How to setup a Password Manager


If you want to know more about password managers, read my post about them here.

In this post, I am going to show you how to set up Bitwarden as your password manager. This guide can be applied to any desktop browser and pretty much any password manager. Your screen will likely look different than mine, but the principle will be similar.


In this guide I will be using Brave on desktop, which looks very similar to Google Chrome and Microsoft Edge. If you are on Firefox or Safari the steps are pretty much the same as well. I highly recommend doing this on a desktop computer.

  1. Create a Bitwarden account
  2. Import your passwords into Bitwarden
  3. Install the browser addon/extension
  4. Install the mobile app (Android) (iOS)
  5. Moving forward

Create a Bitwarden Account

This is the first step to using Bitwarden. This will be the hardest step in this guide. Everything after this is super simple. Go to and hit "Get started" in the top right of the screen.

This should redirect you to Here, you can enter your email, name, master password, and a master password hint. The email and name are easy, but the master password part can be hard. The master password should be something long (at least 12 characters). Depending on how you like to do things, it also needs to be something you can remember. Personally, I used a random word generator set to 5 words, added dashes and numbers, wrote it down on my paper, and called it a day. This is an example of what I would make using a random word generator:


For me, this is the only password I write down on paper, then I put that paper in a safe place where my loved ones can find it if something were to happen to me. This gives them easy access to all of my logins and makes dealing with business much easier (trust me, I have dealt with relatives passing and leaving no clues on how to get into their stuff).

Once you are ready, check the agree to terms box and then click "Create account". Prove you are a human (if you are one) or hire someone on fiver to do it for you (if you are ChatGPT). Do not save the password to your browser, that is what we are trying to get rid of, remember?

This will prompt you to enter your email once more, and then enter your password again. Then, you will finally be in your new Bitwarden account. Congrats! You are basically done! Verify your email and continue to the next step.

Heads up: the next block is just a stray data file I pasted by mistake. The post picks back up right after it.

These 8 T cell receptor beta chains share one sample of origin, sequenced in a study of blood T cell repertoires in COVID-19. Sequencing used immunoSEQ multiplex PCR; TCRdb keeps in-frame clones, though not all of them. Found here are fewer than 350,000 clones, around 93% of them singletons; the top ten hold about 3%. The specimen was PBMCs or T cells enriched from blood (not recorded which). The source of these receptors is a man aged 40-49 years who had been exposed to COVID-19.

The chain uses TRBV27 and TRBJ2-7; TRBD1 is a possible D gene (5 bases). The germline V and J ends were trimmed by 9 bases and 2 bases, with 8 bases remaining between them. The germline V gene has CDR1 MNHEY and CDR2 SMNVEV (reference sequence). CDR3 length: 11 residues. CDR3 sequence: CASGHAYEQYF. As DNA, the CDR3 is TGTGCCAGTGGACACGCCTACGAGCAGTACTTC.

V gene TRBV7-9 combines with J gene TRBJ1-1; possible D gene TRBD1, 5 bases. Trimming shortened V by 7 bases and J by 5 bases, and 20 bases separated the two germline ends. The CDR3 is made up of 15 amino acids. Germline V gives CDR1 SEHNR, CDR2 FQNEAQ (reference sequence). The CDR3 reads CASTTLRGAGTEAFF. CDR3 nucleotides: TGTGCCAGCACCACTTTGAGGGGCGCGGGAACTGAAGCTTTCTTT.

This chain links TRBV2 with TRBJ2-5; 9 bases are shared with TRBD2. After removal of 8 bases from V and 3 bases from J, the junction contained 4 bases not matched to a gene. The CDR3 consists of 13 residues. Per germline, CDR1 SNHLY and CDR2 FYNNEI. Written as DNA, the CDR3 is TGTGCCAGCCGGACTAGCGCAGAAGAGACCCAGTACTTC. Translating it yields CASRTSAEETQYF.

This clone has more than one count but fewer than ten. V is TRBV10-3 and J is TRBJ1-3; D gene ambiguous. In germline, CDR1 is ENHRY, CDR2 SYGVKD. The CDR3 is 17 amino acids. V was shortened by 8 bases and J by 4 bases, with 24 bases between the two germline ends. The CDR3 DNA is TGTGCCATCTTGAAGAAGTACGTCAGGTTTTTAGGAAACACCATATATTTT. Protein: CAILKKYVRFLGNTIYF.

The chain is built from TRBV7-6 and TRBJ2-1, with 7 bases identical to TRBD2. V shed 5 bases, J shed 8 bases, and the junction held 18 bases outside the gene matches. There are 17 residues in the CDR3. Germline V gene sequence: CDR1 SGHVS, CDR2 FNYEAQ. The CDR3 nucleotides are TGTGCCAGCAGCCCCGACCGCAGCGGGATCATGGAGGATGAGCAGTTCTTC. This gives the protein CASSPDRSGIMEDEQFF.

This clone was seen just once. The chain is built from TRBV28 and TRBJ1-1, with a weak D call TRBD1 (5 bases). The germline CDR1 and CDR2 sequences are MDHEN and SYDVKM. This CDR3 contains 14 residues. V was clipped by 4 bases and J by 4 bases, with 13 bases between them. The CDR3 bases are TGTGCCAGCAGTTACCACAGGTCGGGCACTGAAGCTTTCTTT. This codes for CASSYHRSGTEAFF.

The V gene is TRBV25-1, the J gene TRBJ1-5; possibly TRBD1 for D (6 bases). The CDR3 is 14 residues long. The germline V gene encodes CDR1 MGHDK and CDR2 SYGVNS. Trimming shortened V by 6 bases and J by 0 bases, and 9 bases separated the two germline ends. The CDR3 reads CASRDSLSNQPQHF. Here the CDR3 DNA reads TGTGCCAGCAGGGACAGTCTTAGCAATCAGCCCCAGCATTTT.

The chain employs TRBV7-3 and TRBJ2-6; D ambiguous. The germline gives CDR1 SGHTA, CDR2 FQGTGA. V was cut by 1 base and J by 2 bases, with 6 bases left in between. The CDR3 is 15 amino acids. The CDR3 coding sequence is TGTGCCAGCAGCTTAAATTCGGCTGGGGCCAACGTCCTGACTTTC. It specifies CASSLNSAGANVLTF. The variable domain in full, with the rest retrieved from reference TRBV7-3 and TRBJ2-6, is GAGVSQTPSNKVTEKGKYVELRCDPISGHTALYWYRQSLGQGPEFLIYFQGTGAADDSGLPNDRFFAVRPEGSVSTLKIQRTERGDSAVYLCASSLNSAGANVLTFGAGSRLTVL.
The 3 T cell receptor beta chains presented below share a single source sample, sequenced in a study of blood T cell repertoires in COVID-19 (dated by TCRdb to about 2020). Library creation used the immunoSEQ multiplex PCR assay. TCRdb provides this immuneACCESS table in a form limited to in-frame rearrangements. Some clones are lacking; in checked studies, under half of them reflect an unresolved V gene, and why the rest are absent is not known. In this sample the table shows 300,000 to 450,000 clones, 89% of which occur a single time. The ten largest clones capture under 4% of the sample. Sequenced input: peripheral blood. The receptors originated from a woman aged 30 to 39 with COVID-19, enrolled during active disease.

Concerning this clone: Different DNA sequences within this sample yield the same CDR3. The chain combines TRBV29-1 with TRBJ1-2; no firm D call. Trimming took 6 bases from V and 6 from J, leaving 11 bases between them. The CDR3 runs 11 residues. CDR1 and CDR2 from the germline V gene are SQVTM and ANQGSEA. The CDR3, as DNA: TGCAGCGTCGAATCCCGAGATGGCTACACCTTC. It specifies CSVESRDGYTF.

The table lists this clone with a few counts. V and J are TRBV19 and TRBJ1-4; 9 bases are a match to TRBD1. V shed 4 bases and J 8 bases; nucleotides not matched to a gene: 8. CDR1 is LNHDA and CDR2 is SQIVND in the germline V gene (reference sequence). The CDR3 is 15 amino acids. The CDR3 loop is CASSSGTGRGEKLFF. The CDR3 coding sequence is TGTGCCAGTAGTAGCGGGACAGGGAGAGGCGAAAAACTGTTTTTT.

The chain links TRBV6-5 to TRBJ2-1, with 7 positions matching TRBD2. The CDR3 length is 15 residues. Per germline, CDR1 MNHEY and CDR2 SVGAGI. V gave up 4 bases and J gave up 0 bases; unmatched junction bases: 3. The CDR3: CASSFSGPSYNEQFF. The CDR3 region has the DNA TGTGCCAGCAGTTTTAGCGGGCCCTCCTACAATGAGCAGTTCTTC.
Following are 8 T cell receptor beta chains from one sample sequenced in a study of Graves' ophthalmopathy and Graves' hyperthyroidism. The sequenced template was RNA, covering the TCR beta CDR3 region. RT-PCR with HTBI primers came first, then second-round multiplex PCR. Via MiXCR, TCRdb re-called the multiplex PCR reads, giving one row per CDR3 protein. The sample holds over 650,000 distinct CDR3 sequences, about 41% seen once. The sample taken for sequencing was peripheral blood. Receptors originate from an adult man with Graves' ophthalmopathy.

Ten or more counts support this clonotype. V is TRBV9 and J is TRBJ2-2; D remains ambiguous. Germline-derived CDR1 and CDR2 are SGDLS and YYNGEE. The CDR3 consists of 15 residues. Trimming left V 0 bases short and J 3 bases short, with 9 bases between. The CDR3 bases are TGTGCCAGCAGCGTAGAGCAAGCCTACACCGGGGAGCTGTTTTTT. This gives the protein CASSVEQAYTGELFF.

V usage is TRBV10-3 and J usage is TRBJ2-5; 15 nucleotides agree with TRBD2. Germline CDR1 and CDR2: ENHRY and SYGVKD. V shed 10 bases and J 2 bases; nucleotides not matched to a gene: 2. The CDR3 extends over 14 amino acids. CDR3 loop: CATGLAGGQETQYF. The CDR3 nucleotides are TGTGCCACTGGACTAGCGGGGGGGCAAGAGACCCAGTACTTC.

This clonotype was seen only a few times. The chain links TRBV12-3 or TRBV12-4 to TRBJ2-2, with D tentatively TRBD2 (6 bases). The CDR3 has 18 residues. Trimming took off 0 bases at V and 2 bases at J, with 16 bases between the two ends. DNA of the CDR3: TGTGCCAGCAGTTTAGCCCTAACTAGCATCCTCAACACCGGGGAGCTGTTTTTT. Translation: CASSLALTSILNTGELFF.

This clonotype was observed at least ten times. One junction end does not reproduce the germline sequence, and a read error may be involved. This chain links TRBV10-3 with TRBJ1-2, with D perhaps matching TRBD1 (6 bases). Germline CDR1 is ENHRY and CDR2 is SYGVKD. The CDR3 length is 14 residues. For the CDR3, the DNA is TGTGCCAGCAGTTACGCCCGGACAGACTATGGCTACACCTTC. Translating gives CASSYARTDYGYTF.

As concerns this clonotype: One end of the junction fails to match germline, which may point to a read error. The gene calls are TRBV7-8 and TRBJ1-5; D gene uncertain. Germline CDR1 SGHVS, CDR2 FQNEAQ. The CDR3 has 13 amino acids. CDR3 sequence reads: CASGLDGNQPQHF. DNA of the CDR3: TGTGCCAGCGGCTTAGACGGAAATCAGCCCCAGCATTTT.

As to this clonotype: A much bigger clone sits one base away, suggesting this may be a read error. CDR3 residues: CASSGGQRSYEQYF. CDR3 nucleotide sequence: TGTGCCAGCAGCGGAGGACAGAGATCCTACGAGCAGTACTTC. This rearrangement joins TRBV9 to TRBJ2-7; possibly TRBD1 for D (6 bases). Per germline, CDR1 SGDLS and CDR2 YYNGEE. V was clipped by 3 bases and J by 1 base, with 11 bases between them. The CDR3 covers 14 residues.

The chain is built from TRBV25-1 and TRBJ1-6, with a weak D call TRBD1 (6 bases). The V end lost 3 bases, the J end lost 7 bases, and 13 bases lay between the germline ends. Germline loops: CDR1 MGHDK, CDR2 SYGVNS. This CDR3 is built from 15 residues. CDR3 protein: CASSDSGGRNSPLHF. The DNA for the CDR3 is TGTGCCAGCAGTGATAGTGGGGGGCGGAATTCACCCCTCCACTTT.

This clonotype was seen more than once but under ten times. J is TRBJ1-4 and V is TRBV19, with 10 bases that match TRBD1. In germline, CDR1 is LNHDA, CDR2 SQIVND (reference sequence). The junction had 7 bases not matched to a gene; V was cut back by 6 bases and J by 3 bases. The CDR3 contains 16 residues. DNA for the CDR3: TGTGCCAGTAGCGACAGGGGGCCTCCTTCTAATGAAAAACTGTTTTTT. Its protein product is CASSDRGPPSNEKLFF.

Import your Passwords into Bitwarden

Now it is time for the fun part! You can import all the passwords you have saved in your browser to Bitwarden with minimal effort. Once logged in and email verified, go to Tools -> Import data. You can leave the Import destination on "My vault" and leave the folder box alone. These are for sorting your vaults later, something I won't get into here. Select a file format. There are several to choose from, but since you are using a browser, you just need to select the browser you are using. Note that if you are using Brave, Edge or any other Chrome based browser, select "Chrome (csv)". When you select a file format, Bitwarden will give you a link to a tutorial on how to import the passwords. Just follow that. (Note you can also put "chrome://password-manager/settings" into your Chrome based browser and be redirected to it's password settings).

Once you upload the file, you can just click "Import data" and batta-bing-batta-boom. You are off to the races. You can now install the browser extension, mobile apps, or desktop app to handle all of your auto fill. You can also repeat the import instruction on other browsers you have (like maybe a separate browser on your phone) and add those to your vault. If you end up importing duplicates, don't worry. You can always come back to and easily manage your passwords.

Install the Browser Addon/Extension

Coming soon

Install the Mobile App (Android)

Coming soon

Install the Mobile App (iOS)

Coming soon

Moving Forward

Now, all you have to do is go into all of your devices and tell them to stop autofilling your stuff. Bitwarden handles that now. When you create new accounts you can save them to Bitwarden and use it's password generator to randomly generate passwords for every account. You can also slowly go back and change all your passwords on your existing accounts using randomly generated ones. I would also recommend adding some sort of 2-Factor Authentication (2FA) to your Bitwarden account.


Taking this small step for password security will really help reduce the likelihood of you being hacked in the future. It also makes it easier for your family to handle important business if something does happen to you and you are unable to assist. Overall, password managers may have some downsides, but the benefits outweigh the downsides every why I measure it.